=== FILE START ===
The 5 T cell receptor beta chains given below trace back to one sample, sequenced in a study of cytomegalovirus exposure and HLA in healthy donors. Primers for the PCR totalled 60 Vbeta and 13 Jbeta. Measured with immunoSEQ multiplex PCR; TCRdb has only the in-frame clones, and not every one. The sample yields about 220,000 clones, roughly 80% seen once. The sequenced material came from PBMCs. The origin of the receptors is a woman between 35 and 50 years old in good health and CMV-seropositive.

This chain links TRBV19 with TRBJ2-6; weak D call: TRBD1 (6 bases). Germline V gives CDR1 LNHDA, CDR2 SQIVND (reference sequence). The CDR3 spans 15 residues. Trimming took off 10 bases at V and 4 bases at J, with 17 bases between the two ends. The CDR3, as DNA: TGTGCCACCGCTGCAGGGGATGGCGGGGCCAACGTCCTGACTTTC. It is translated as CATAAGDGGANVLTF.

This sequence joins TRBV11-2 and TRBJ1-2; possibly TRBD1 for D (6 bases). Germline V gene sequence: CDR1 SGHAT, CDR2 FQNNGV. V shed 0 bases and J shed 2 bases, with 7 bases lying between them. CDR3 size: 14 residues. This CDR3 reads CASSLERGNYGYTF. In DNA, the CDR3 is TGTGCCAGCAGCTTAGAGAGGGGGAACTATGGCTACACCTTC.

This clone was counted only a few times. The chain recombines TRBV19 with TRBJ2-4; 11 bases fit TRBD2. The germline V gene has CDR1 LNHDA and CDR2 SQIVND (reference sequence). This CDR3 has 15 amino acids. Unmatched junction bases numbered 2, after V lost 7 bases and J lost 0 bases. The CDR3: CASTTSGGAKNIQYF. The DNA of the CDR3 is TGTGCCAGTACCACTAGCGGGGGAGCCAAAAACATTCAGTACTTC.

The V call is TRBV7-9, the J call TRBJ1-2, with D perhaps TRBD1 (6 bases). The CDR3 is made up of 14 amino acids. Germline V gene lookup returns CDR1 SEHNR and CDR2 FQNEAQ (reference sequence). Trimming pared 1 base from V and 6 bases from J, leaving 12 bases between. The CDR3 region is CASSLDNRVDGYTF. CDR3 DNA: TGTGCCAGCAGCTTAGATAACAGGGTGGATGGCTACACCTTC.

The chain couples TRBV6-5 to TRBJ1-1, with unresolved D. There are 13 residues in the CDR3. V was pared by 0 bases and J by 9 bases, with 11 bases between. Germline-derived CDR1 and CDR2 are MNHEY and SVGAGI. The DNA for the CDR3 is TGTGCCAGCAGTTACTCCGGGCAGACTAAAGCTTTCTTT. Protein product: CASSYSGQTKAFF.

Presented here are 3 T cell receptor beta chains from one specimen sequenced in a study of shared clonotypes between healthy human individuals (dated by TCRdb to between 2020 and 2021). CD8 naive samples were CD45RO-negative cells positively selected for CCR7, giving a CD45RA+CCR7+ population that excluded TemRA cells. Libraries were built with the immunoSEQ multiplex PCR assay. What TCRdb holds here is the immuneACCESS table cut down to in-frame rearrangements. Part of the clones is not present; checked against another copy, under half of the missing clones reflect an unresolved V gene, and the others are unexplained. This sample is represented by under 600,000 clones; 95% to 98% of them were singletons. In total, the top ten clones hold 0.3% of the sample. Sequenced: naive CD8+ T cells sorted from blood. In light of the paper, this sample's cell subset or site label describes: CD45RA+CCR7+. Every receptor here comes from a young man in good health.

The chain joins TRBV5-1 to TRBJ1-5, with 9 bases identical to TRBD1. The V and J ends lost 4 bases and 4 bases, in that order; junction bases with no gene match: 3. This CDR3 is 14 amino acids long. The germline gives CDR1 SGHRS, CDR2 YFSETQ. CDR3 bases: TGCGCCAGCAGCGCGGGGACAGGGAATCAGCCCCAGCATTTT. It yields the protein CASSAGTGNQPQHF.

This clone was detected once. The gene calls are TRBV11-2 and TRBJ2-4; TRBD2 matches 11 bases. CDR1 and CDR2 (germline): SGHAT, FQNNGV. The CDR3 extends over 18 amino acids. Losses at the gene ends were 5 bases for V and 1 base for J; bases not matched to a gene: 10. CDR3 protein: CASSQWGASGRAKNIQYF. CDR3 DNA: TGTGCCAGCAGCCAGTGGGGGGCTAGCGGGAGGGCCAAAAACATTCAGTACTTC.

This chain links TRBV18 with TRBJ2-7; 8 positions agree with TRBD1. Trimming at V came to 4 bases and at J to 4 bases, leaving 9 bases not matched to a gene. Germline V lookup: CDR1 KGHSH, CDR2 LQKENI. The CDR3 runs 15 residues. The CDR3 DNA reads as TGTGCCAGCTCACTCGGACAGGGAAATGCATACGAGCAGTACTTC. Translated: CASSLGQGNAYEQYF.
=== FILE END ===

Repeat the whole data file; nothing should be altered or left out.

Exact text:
The 5 T cell receptor beta chains given below trace back to one sample, sequenced in a study of cytomegalovirus exposure and HLA in healthy donors. Primers for the PCR totalled 60 Vbeta and 13 Jbeta. Measured with immunoSEQ multiplex PCR; TCRdb has only the in-frame clones, and not every one. The sample yields about 220,000 clones, roughly 80% seen once. The sequenced material came from PBMCs. The origin of the receptors is a woman between 35 and 50 years old in good health and CMV-seropositive.

This chain links TRBV19 with TRBJ2-6; weak D call: TRBD1 (6 bases). Germline V gives CDR1 LNHDA, CDR2 SQIVND (reference sequence). The CDR3 spans 15 residues. Trimming took off 10 bases at V and 4 bases at J, with 17 bases between the two ends. The CDR3, as DNA: TGTGCCACCGCTGCAGGGGATGGCGGGGCCAACGTCCTGACTTTC. It is translated as CATAAGDGGANVLTF.

This sequence joins TRBV11-2 and TRBJ1-2; possibly TRBD1 for D (6 bases). Germline V gene sequence: CDR1 SGHAT, CDR2 FQNNGV. V shed 0 bases and J shed 2 bases, with 7 bases lying between them. CDR3 size: 14 residues. This CDR3 reads CASSLERGNYGYTF. In DNA, the CDR3 is TGTGCCAGCAGCTTAGAGAGGGGGAACTATGGCTACACCTTC.

This clone was counted only a few times. The chain recombines TRBV19 with TRBJ2-4; 11 bases fit TRBD2. The germline V gene has CDR1 LNHDA and CDR2 SQIVND (reference sequence). This CDR3 has 15 amino acids. Unmatched junction bases numbered 2, after V lost 7 bases and J lost 0 bases. The CDR3: CASTTSGGAKNIQYF. The DNA of the CDR3 is TGTGCCAGTACCACTAGCGGGGGAGCCAAAAACATTCAGTACTTC.

The V call is TRBV7-9, the J call TRBJ1-2, with D perhaps TRBD1 (6 bases). The CDR3 is made up of 14 amino acids. Germline V gene lookup returns CDR1 SEHNR and CDR2 FQNEAQ (reference sequence). Trimming pared 1 base from V and 6 bases from J, leaving 12 bases between. The CDR3 region is CASSLDNRVDGYTF. CDR3 DNA: TGTGCCAGCAGCTTAGATAACAGGGTGGATGGCTACACCTTC.

The chain couples TRBV6-5 to TRBJ1-1, with unresolved D. There are 13 residues in the CDR3. V was pared by 0 bases and J by 9 bases, with 11 bases between. Germline-derived CDR1 and CDR2 are MNHEY and SVGAGI. The DNA for the CDR3 is TGTGCCAGCAGTTACTCCGGGCAGACTAAAGCTTTCTTT. Protein product: CASSYSGQTKAFF.

Presented here are 3 T cell receptor beta chains from one specimen sequenced in a study of shared clonotypes between healthy human individuals (dated by TCRdb to between 2020 and 2021). CD8 naive samples were CD45RO-negative cells positively selected for CCR7, giving a CD45RA+CCR7+ population that excluded TemRA cells. Libraries were built with the immunoSEQ multiplex PCR assay. What TCRdb holds here is the immuneACCESS table cut down to in-frame rearrangements. Part of the clones is not present; checked against another copy, under half of the missing clones reflect an unresolved V gene, and the others are unexplained. This sample is represented by under 600,000 clones; 95% to 98% of them were singletons. In total, the top ten clones hold 0.3% of the sample. Sequenced: naive CD8+ T cells sorted from blood. In light of the paper, this sample's cell subset or site label describes: CD45RA+CCR7+. Every receptor here comes from a young man in good health.

The chain joins TRBV5-1 to TRBJ1-5, with 9 bases identical to TRBD1. The V and J ends lost 4 bases and 4 bases, in that order; junction bases with no gene match: 3. This CDR3 is 14 amino acids long. The germline gives CDR1 SGHRS, CDR2 YFSETQ. CDR3 bases: TGCGCCAGCAGCGCGGGGACAGGGAATCAGCCCCAGCATTTT. It yields the protein CASSAGTGNQPQHF.

This clone was detected once. The gene calls are TRBV11-2 and TRBJ2-4; TRBD2 matches 11 bases. CDR1 and CDR2 (germline): SGHAT, FQNNGV. The CDR3 extends over 18 amino acids. Losses at the gene ends were 5 bases for V and 1 base for J; bases not matched to a gene: 10. CDR3 protein: CASSQWGASGRAKNIQYF. CDR3 DNA: TGTGCCAGCAGCCAGTGGGGGGCTAGCGGGAGGGCCAAAAACATTCAGTACTTC.

This chain links TRBV18 with TRBJ2-7; 8 positions agree with TRBD1. Trimming at V came to 4 bases and at J to 4 bases, leaving 9 bases not matched to a gene. Germline V lookup: CDR1 KGHSH, CDR2 LQKENI. The CDR3 runs 15 residues. The CDR3 DNA reads as TGTGCCAGCTCACTCGGACAGGGAAATGCATACGAGCAGTACTTC. Translated: CASSLGQGNAYEQYF.